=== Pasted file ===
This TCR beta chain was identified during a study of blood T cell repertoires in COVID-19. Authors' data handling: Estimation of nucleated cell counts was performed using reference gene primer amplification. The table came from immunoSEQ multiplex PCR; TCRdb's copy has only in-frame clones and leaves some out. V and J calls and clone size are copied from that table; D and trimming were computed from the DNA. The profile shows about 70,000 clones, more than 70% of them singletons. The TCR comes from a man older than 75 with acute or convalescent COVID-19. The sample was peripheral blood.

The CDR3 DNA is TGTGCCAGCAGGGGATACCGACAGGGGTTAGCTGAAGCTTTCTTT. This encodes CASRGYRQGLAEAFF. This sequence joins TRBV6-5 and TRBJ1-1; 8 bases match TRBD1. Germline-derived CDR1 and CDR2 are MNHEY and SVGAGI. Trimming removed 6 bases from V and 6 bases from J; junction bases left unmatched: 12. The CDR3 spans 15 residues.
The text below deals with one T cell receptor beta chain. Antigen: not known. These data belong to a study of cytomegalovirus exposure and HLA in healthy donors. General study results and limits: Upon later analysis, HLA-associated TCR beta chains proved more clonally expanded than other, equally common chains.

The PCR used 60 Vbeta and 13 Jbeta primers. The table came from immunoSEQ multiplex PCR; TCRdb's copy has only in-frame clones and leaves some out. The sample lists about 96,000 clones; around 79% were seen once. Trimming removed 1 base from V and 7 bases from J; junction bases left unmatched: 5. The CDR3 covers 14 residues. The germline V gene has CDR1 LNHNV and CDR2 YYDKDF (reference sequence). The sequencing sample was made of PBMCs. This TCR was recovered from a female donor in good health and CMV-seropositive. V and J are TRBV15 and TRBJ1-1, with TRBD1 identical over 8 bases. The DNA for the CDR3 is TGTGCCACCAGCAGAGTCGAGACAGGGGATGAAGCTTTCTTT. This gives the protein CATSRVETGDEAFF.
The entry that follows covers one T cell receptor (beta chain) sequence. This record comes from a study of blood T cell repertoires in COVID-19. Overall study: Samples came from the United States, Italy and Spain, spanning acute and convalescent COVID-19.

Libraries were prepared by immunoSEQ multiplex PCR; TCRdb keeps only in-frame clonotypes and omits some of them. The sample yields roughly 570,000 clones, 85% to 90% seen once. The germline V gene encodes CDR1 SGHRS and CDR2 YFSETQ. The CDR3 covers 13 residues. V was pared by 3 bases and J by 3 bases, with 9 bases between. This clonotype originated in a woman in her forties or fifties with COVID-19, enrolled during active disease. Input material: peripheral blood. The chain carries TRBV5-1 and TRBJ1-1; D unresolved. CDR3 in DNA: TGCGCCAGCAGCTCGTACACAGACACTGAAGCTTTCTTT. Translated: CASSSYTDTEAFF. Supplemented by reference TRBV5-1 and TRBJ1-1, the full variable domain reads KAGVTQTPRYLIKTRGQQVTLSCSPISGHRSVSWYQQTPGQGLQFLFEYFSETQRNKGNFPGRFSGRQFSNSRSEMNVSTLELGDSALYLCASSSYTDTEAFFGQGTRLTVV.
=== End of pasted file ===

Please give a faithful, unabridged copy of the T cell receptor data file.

This TCR beta chain was identified during a study of blood T cell repertoires in COVID-19. Authors' data handling: Estimation of nucleated cell counts was performed using reference gene primer amplification. The table came from immunoSEQ multiplex PCR; TCRdb's copy has only in-frame clones and leaves some out. V and J calls and clone size are copied from that table; D and trimming were computed from the DNA. The profile shows about 70,000 clones, more than 70% of them singletons. The TCR comes from a man older than 75 with acute or convalescent COVID-19. The sample was peripheral blood.

The CDR3 DNA is TGTGCCAGCAGGGGATACCGACAGGGGTTAGCTGAAGCTTTCTTT. This encodes CASRGYRQGLAEAFF. This sequence joins TRBV6-5 and TRBJ1-1; 8 bases match TRBD1. Germline-derived CDR1 and CDR2 are MNHEY and SVGAGI. Trimming removed 6 bases from V and 6 bases from J; junction bases left unmatched: 12. The CDR3 spans 15 residues.
The text below deals with one T cell receptor beta chain. Antigen: not known. These data belong to a study of cytomegalovirus exposure and HLA in healthy donors. General study results and limits: Upon later analysis, HLA-associated TCR beta chains proved more clonally expanded than other, equally common chains.

The PCR used 60 Vbeta and 13 Jbeta primers. The table came from immunoSEQ multiplex PCR; TCRdb's copy has only in-frame clones and leaves some out. The sample lists about 96,000 clones; around 79% were seen once. Trimming removed 1 base from V and 7 bases from J; junction bases left unmatched: 5. The CDR3 covers 14 residues. The germline V gene has CDR1 LNHNV and CDR2 YYDKDF (reference sequence). The sequencing sample was made of PBMCs. This TCR was recovered from a female donor in good health and CMV-seropositive. V and J are TRBV15 and TRBJ1-1, with TRBD1 identical over 8 bases. The DNA for the CDR3 is TGTGCCACCAGCAGAGTCGAGACAGGGGATGAAGCTTTCTTT. This gives the protein CATSRVETGDEAFF.
The entry that follows covers one T cell receptor (beta chain) sequence. This record comes from a study of blood T cell repertoires in COVID-19. Overall study: Samples came from the United States, Italy and Spain, spanning acute and convalescent COVID-19.

Libraries were prepared by immunoSEQ multiplex PCR; TCRdb keeps only in-frame clonotypes and omits some of them. The sample yields roughly 570,000 clones, 85% to 90% seen once. The germline V gene encodes CDR1 SGHRS and CDR2 YFSETQ. The CDR3 covers 13 residues. V was pared by 3 bases and J by 3 bases, with 9 bases between. This clonotype originated in a woman in her forties or fifties with COVID-19, enrolled during active disease. Input material: peripheral blood. The chain carries TRBV5-1 and TRBJ1-1; D unresolved. CDR3 in DNA: TGCGCCAGCAGCTCGTACACAGACACTGAAGCTTTCTTT. Translated: CASSSYTDTEAFF. Supplemented by reference TRBV5-1 and TRBJ1-1, the full variable domain reads KAGVTQTPRYLIKTRGQQVTLSCSPISGHRSVSWYQQTPGQGLQFLFEYFSETQRNKGNFPGRFSGRQFSNSRSEMNVSTLELGDSALYLCASSSYTDTEAFFGQGTRLTVV.